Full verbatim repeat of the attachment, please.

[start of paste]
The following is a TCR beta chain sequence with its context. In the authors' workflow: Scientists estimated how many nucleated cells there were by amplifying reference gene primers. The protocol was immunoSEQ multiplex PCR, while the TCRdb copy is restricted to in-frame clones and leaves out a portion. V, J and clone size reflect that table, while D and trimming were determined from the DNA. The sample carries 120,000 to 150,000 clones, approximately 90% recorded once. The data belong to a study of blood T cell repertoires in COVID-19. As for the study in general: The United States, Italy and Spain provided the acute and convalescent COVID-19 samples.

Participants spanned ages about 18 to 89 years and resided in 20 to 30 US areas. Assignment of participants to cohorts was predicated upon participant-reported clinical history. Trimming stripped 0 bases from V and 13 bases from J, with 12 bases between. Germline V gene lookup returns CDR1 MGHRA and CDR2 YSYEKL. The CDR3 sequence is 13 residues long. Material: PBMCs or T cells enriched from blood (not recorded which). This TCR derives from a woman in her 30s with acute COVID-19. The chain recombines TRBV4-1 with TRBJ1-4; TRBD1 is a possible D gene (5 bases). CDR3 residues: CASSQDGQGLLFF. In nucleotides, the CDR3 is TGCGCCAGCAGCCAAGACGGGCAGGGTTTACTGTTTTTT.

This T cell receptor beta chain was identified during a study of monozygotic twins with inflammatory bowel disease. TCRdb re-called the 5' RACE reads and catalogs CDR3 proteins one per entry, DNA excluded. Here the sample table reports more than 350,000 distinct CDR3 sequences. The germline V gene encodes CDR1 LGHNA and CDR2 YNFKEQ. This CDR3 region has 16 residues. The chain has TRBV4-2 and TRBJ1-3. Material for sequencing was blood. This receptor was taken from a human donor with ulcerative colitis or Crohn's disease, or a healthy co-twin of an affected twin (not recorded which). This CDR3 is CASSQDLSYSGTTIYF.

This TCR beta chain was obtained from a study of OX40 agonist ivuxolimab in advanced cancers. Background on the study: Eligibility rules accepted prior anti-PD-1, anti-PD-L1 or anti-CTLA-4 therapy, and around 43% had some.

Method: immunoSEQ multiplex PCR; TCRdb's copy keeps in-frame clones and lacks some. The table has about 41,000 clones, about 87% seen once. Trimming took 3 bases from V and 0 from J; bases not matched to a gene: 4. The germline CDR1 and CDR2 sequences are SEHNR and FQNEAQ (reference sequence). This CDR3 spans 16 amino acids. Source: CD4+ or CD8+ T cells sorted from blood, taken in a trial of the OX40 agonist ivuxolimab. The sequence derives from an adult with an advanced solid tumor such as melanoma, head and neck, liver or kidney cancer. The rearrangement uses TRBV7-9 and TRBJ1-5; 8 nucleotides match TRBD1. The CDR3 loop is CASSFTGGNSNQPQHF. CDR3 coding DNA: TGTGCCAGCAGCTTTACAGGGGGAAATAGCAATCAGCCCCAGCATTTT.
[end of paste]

The following is a TCR beta chain sequence with its context. In the authors' workflow: Scientists estimated how many nucleated cells there were by amplifying reference gene primers. The protocol was immunoSEQ multiplex PCR, while the TCRdb copy is restricted to in-frame clones and leaves out a portion. V, J and clone size reflect that table, while D and trimming were determined from the DNA. The sample carries 120,000 to 150,000 clones, approximately 90% recorded once. The data belong to a study of blood T cell repertoires in COVID-19. As for the study in general: The United States, Italy and Spain provided the acute and convalescent COVID-19 samples.

Participants spanned ages about 18 to 89 years and resided in 20 to 30 US areas. Assignment of participants to cohorts was predicated upon participant-reported clinical history. Trimming stripped 0 bases from V and 13 bases from J, with 12 bases between. Germline V gene lookup returns CDR1 MGHRA and CDR2 YSYEKL. The CDR3 sequence is 13 residues long. Material: PBMCs or T cells enriched from blood (not recorded which). This TCR derives from a woman in her 30s with acute COVID-19. The chain recombines TRBV4-1 with TRBJ1-4; TRBD1 is a possible D gene (5 bases). CDR3 residues: CASSQDGQGLLFF. In nucleotides, the CDR3 is TGCGCCAGCAGCCAAGACGGGCAGGGTTTACTGTTTTTT.

This T cell receptor beta chain was identified during a study of monozygotic twins with inflammatory bowel disease. TCRdb re-called the 5' RACE reads and catalogs CDR3 proteins one per entry, DNA excluded. Here the sample table reports more than 350,000 distinct CDR3 sequences. The germline V gene encodes CDR1 LGHNA and CDR2 YNFKEQ. This CDR3 region has 16 residues. The chain has TRBV4-2 and TRBJ1-3. Material for sequencing was blood. This receptor was taken from a human donor with ulcerative colitis or Crohn's disease, or a healthy co-twin of an affected twin (not recorded which). This CDR3 is CASSQDLSYSGTTIYF.

This TCR beta chain was obtained from a study of OX40 agonist ivuxolimab in advanced cancers. Background on the study: Eligibility rules accepted prior anti-PD-1, anti-PD-L1 or anti-CTLA-4 therapy, and around 43% had some.

Method: immunoSEQ multiplex PCR; TCRdb's copy keeps in-frame clones and lacks some. The table has about 41,000 clones, about 87% seen once. Trimming took 3 bases from V and 0 from J; bases not matched to a gene: 4. The germline CDR1 and CDR2 sequences are SEHNR and FQNEAQ (reference sequence). This CDR3 spans 16 amino acids. Source: CD4+ or CD8+ T cells sorted from blood, taken in a trial of the OX40 agonist ivuxolimab. The sequence derives from an adult with an advanced solid tumor such as melanoma, head and neck, liver or kidney cancer. The rearrangement uses TRBV7-9 and TRBJ1-5; 8 nucleotides match TRBD1. The CDR3 loop is CASSFTGGNSNQPQHF. CDR3 coding DNA: TGTGCCAGCAGCTTTACAGGGGGAAATAGCAATCAGCCCCAGCATTTT.